MYRTLE BEACH, SC (WBTW) – Health officials are sounding the alarm after a new report revealed STD rates in the US are at an all-time high.
The Center for Disease Control released its 2018 STD surveillance report earlier this month, outlining statistics experts call ‘alarming.’
Cases of chlamydia have increased by 19 percent since 2014. Gonorrhea is up 63 percent since then. Meanwhile, primary and secondary syphilis is up a startling 71 percent since 2014.
South Carolina ranked fourth-highest nationwide for chlamydia rates and third overall for gonorrhea.
“We’re seeing an epidemic that’s impacting the nation,” Dr. Fredanna McGough said. She’s the head of Coastal Carolina’s Department of Health Sciences. “They are quite large increases.”
She pointed out one particular trend that she found especially alarming.
“There’s also an increase in congenital syphilis, meaning that newborns are getting it and there’s been a rise in the number of deaths as a result of the increase,” McGough said.
In 2018, there were 1,306 cases of congenital syphilis, according to the CDC’s report. That’s a 185 percent increase since 2014.
The report cites several reasons for the uptick in cases. One of those reasons is a decrease in funding for sexual health clinics and organizations.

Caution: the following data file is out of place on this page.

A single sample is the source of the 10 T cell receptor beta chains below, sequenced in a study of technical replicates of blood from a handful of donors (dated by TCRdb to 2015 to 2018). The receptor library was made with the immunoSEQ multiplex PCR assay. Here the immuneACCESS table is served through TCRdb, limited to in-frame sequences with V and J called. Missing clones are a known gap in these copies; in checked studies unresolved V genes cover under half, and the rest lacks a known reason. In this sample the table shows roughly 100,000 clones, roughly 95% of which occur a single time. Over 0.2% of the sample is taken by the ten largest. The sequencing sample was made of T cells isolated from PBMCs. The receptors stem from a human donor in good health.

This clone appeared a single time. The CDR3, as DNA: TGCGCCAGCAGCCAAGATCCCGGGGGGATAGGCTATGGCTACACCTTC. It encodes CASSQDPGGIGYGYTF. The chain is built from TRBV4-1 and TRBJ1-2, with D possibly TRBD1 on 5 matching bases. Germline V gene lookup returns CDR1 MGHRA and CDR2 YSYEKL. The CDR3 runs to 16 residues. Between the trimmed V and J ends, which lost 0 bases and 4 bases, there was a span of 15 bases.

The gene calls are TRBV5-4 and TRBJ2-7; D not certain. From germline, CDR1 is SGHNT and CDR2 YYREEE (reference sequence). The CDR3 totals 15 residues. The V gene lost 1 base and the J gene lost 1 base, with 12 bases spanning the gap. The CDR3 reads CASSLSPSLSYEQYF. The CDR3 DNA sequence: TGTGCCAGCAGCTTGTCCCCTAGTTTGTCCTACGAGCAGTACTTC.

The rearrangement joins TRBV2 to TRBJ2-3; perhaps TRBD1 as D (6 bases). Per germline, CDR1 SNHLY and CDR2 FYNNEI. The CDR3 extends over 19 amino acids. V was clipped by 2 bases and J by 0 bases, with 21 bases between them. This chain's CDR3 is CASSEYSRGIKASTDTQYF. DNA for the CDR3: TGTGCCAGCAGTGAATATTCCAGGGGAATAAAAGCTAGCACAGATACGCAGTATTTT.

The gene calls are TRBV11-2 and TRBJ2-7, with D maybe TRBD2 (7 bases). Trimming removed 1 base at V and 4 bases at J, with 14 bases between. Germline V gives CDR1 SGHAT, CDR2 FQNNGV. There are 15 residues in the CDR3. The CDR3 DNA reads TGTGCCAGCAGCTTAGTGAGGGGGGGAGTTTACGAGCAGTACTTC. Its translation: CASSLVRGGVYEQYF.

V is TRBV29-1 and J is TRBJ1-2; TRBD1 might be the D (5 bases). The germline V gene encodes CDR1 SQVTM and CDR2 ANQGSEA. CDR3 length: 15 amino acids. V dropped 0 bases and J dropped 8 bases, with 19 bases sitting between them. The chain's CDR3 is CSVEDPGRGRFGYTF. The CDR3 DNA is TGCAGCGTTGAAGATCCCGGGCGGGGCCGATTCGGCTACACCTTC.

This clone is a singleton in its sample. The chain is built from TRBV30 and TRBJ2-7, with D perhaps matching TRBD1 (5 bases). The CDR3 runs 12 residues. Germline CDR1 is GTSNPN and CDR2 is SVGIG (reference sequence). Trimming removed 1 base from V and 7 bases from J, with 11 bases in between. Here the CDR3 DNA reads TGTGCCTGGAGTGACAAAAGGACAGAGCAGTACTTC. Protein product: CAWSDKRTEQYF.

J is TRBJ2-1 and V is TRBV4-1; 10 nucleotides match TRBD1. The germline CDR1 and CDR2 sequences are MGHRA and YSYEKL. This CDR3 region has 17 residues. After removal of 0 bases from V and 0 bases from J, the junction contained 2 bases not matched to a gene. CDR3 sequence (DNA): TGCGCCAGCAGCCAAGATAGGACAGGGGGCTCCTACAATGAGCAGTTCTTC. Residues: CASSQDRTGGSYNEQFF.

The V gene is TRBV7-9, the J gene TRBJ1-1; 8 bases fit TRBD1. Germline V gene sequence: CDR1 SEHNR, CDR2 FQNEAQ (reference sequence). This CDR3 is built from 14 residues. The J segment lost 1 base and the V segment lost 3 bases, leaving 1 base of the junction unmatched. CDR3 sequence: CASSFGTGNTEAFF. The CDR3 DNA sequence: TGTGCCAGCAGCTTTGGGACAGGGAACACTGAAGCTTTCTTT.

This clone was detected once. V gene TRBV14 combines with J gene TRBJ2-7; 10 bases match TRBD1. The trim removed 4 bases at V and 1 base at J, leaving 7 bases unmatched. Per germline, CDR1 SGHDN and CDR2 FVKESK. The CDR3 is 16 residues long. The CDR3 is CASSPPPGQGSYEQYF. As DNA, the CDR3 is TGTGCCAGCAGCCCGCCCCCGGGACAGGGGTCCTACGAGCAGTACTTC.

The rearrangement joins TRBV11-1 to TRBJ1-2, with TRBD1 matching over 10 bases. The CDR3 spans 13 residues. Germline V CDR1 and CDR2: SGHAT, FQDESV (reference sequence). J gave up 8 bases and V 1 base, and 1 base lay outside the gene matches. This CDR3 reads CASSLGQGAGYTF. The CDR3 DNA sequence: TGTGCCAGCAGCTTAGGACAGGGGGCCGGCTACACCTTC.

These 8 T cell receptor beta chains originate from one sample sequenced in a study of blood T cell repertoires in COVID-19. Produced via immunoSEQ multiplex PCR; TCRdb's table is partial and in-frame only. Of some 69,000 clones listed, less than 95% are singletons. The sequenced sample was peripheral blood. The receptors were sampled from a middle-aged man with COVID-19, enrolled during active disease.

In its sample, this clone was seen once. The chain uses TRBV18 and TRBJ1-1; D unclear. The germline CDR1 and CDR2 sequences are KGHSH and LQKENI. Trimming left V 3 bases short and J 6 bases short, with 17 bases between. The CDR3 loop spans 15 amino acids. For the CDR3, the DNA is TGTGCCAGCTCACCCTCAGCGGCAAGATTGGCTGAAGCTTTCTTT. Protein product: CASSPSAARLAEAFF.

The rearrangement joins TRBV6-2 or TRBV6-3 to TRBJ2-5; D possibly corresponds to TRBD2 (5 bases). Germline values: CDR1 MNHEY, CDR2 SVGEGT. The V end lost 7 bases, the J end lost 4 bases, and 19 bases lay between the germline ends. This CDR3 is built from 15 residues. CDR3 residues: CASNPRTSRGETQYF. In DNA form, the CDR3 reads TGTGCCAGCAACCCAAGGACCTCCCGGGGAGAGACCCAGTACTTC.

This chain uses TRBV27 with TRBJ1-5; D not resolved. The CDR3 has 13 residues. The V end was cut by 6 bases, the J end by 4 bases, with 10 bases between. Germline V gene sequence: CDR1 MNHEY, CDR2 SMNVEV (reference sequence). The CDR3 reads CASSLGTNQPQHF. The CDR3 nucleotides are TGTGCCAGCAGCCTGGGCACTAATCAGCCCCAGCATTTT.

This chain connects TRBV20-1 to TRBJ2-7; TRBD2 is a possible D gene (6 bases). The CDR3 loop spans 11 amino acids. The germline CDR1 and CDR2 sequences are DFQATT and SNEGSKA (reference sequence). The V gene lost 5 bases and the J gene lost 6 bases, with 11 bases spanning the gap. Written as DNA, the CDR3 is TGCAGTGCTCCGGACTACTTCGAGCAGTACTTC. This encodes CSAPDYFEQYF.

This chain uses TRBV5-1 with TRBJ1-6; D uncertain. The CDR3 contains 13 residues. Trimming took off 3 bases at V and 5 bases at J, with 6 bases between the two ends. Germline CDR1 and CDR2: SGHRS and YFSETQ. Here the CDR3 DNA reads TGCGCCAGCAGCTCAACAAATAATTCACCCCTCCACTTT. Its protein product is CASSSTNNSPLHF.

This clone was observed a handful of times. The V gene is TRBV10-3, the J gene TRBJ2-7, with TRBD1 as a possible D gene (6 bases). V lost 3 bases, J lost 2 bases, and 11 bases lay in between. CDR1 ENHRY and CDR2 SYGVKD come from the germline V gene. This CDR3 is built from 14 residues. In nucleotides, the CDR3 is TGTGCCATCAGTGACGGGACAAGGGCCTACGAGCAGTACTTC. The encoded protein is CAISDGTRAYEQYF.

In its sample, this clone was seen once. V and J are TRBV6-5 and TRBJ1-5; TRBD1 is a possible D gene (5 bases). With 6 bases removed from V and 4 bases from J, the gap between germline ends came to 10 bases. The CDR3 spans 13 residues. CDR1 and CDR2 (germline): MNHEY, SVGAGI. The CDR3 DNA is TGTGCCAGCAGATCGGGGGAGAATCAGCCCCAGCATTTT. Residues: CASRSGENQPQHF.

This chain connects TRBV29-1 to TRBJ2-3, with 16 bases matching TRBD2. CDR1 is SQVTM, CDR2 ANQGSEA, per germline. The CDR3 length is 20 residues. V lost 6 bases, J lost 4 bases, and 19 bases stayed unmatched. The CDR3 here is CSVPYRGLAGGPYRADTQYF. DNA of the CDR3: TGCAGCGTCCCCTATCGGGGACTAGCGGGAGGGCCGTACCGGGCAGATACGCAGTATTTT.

News13 obtained funding information from the Department of Health and Environmental Control, which provides publicly-funded clinics in South Carolina that offer STD testing and treatment. While the agency has been getting more cash from the state, federal funding has tapered in the last few years.
In an email, a spokesperson for DHEC said the decrease in federal funding is even more concerning when combined with ‘the increase in population, the increasing disease burden and the increase in (the) cost of living and salaries for disease control staff over those years.’
Dr. McGough agrees having these resources be properly funded is essential.
“If we don’t have access to these resources, we’re not going to be able to have access to you know distribute them and be able to reduce their risk of getting STDs,” Dr. McGough said.
News13 went to Tidelands Health Market Common to talk to a doctor for more answers.
Dr. Roxanne Latimer says many never seek treatment because they never get any symptoms.
“If people are having symptoms, they’re coming and they’re coming quickly to get tested,” she said. “But if they’re not having symptoms, they think everything is okay. And that’s not the case.”
Regular testing, Dr. Latimer said, is critical for those who are sexually active.
“Abstinence is the only way to know you won’t get an STD,” she said. “Probably the best route is you know at your regular checkups, routinely test. And then certainly seek out an appointment to get a test if you have a new partner.”
Health experts also recommend anyone who is sexually active always practice having protected sex.
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